I caught a glimpse of Mt. Rainier recently. Not in a photograph, but in real life. Lucky enough to return to Seattle for the first time in way too long, I was blessed with the sort of weather that makes you fall in love with the PNW in the first place. Weather that puts the tallest mountain in the continental US on full, dramatic display.
Gone was any of Seattle’s infamous precipitation. In its place was endless blue, sunshine-y skies, which illuminated the snow-capped Cascades and Olympics to perfection. The highlight being, of course, majestic Mt. Rainier standing sentinel over them all.
And everywhere I looked there was color. From the deep emerald greens of the forests spread out in every direction to the bursts of pinks, purples and yellows on the flowering trees and shrubs that were just waking up after a long, dreary winter. Oh, and then there were the tulip farms…
I’ve always told anyone who asked that Seattle is most spectacular in July and August. But unexpected spring weather runs a close second. And, after a miserable (weather-wise) snowy week back in America’s heartland, this felt like a reward for my dogged tenacity to travel to the normally rainy PNW in April.
But I took my chances and am glad I did. Because something totally unexpected happened. I fell back in love with Seattle. I left all those years ago under less-than-ideal circumstances, certain the break-up was permanent. Donning the Island Girl tiara seemed like a legit trade-off. And it was. Still is. Besides, life is too short for regrets anyway, so I try not to have them. But that doesn’t mean feelings can’t change down the road.
And therein lies a universal truth about being an Island Girl. At least for this one. While you may be smitten with your rock of choice, there is usually another place somewhere else that pulls on your heartstrings, too.
And it is this constant state of tension – wanting to be in two different places – that puts you in a relentless state of uncertainty that is peculiar, I think, to island transplants. The uncertainty ebbs and flows, of course. Some days you can’t imagine living anywhere else but your rock. Others…well, I think you know where this is going.
An island friend of mine says island transplants live with our feet in two different places. We love where we are, but we also long to be somewhere else. And we are never quite sure where the right place is. Confusing, isn’t it?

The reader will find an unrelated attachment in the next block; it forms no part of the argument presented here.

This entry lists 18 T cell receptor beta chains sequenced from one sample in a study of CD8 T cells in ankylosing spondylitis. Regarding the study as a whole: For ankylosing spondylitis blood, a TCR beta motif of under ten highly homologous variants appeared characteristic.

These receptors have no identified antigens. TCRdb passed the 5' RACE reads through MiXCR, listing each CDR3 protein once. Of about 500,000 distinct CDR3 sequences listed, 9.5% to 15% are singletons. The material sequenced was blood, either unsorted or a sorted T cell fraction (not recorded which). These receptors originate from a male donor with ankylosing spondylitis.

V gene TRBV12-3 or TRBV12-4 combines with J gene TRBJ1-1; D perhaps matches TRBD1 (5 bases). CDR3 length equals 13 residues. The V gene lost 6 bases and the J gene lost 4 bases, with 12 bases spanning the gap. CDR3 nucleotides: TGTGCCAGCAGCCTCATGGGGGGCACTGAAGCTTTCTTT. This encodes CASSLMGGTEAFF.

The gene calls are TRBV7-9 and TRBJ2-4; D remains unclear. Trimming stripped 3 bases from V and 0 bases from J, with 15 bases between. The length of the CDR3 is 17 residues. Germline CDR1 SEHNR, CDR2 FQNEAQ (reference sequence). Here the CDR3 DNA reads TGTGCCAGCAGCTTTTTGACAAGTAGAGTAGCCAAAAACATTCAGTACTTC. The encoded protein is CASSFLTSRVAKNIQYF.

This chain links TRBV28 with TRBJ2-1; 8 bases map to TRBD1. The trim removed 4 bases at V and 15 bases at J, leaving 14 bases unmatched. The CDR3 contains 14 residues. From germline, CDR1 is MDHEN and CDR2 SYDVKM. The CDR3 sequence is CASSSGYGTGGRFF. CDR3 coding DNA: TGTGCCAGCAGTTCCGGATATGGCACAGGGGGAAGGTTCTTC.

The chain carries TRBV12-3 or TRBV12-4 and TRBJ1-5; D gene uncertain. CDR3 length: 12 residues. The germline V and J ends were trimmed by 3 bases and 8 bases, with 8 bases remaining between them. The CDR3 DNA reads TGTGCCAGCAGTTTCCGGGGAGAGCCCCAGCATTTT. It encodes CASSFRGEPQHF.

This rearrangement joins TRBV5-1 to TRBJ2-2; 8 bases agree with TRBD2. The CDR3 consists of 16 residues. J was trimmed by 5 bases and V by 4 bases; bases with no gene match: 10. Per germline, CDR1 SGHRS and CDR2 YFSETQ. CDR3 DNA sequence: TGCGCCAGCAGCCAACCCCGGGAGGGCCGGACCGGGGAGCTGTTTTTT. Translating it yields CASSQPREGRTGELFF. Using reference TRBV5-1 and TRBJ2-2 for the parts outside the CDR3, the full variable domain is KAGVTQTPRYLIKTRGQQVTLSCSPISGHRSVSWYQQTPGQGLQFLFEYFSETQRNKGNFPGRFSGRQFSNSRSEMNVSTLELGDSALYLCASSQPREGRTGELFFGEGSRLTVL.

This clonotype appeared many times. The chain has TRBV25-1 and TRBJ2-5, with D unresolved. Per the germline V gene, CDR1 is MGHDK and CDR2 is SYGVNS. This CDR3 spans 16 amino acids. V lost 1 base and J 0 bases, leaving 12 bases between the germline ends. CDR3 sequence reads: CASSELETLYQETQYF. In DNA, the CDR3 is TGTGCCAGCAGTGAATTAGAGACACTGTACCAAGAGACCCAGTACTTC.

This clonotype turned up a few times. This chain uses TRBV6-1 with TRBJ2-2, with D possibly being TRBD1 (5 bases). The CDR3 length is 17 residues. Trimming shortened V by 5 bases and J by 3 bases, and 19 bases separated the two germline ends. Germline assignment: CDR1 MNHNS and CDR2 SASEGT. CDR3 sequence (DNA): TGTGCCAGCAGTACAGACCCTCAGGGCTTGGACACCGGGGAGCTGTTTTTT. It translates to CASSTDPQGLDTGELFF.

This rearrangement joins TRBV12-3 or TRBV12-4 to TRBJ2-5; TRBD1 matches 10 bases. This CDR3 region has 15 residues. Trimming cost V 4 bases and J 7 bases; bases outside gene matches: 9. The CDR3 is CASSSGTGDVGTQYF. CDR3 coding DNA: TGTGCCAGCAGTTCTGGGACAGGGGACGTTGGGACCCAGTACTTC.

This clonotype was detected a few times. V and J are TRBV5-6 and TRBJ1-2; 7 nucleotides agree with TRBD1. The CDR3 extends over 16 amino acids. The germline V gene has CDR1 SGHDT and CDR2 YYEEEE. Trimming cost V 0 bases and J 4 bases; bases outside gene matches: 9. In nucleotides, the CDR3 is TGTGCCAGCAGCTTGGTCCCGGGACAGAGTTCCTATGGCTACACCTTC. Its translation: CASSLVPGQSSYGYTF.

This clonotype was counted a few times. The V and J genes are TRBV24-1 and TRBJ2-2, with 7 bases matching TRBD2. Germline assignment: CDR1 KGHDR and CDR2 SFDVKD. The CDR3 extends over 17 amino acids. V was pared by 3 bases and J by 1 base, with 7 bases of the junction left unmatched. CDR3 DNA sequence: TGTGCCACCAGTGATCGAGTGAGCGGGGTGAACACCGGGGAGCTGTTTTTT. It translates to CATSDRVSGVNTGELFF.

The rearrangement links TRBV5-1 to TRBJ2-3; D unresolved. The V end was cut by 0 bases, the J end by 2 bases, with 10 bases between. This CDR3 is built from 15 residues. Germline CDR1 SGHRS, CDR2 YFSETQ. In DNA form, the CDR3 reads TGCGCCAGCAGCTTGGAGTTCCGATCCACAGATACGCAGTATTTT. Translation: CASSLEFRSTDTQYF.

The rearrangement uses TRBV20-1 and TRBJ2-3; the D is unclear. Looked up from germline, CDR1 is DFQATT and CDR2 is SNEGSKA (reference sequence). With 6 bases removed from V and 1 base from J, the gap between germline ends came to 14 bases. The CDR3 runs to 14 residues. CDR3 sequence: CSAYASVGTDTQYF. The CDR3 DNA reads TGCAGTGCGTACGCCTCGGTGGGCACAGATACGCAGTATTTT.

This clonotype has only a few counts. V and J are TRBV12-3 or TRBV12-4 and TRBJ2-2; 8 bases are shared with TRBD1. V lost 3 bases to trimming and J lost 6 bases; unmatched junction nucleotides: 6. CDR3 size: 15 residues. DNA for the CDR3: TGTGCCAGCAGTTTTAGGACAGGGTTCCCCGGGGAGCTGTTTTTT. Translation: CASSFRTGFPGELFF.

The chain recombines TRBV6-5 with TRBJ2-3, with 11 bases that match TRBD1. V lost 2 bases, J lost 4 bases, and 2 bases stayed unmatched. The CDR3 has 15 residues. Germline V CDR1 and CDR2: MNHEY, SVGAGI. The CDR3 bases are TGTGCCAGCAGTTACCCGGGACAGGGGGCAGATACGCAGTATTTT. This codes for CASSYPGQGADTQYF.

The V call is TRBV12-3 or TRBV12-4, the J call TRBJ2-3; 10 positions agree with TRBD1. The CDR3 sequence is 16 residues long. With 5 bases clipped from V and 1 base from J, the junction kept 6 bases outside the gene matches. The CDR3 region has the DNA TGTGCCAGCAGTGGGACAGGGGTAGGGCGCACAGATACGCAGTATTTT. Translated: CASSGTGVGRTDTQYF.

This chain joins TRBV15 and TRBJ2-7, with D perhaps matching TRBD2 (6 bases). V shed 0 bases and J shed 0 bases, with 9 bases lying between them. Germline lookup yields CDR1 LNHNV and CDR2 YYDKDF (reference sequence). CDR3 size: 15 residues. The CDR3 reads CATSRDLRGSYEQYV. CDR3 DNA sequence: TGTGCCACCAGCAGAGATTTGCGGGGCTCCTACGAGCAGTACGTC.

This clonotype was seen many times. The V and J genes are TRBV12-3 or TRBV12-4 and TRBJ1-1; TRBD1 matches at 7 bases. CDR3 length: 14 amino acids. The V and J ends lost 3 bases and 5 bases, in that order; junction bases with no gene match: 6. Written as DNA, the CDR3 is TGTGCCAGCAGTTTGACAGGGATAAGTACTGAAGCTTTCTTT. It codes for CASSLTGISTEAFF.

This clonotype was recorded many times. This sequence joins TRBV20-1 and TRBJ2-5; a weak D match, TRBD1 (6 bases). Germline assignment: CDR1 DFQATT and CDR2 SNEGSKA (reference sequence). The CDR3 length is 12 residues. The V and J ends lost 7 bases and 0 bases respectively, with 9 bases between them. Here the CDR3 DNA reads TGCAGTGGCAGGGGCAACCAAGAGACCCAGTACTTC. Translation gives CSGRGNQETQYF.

Many Island Girls wistfully observe that the perfect arrangement is being half-time in one place (our island) and half-time in another (wherever it is we love that is NOT an island, preferably when the weather is exceptional).
For some it is a place with four seasons. For others it is where they will be surrounded with close family and friends. And for still others it will be some random place that captured their heart once and never let go.
But of course, such an arrangement is not always possible. After all, the cost of maintaining two homes is reserved for but a few retired and/or independently wealthy rock transplants.
The truth is that most of us are busy just living regular, normal lives on our adopted islands. Ones that involve jobs, obligations and bank accounts that are not always prepared to support such an extravagant lifestyle. Yes, we travel to visit new places or reconnect with more familiar surroundings. But that is often not quite enough to satisfy the quiet craving of wanting to live in two places at once.
And while visiting family and friends for the odd week or two here and there is a wonderful thing (especially if they are gracious enough to offer you a free place to stay), visiting is not quite the same as living, is it? Plus, you rarely stay long enough to really feel ready to leave.
Which is the thing about becoming an Island Girl that nobody warns you about. You will love every minute of your life on a rock, and often feel blessed with even the simplest things. The warm sun shining on your face. The chirp of exotic birds in the trees. The glint of sunlight on rippling ocean waves.
But all of these incredible moments will be tempered with the knowledge that there is somewhere else that also calls to you. And makes you question whether the path you have chosen is still the right one.
Of course, a smart Island Girl realizes that the grass is not always greener where she is not. After all, no place is perfect, and Seattle is no exception. The traffic is horrific, housing costs are exorbitant and there are far more grey days than sunny ones. After all, Mt. Rainier, the Cascades and Olympics do not put on such a spectacular show every day. I know this from experience.
So moving back would comes with its own set of issues, and I’d miss the laid-back island lifestyle anyway. Also being tan. I’d miss that, too. As another island friend reminded me, life is all about trade-offs. And some I’m just not prepared to make, no matter how much I love the mountains.
Which is why, although my affection for the PNW has been rekindled, I know that the right place for me is still my tiny island in the sun. And until I can make two homes a reality, occasional visits will have to do. Besides, it will start to rain in Seattle again soon. And I’ve never been particularly fond of the color gray anyway.
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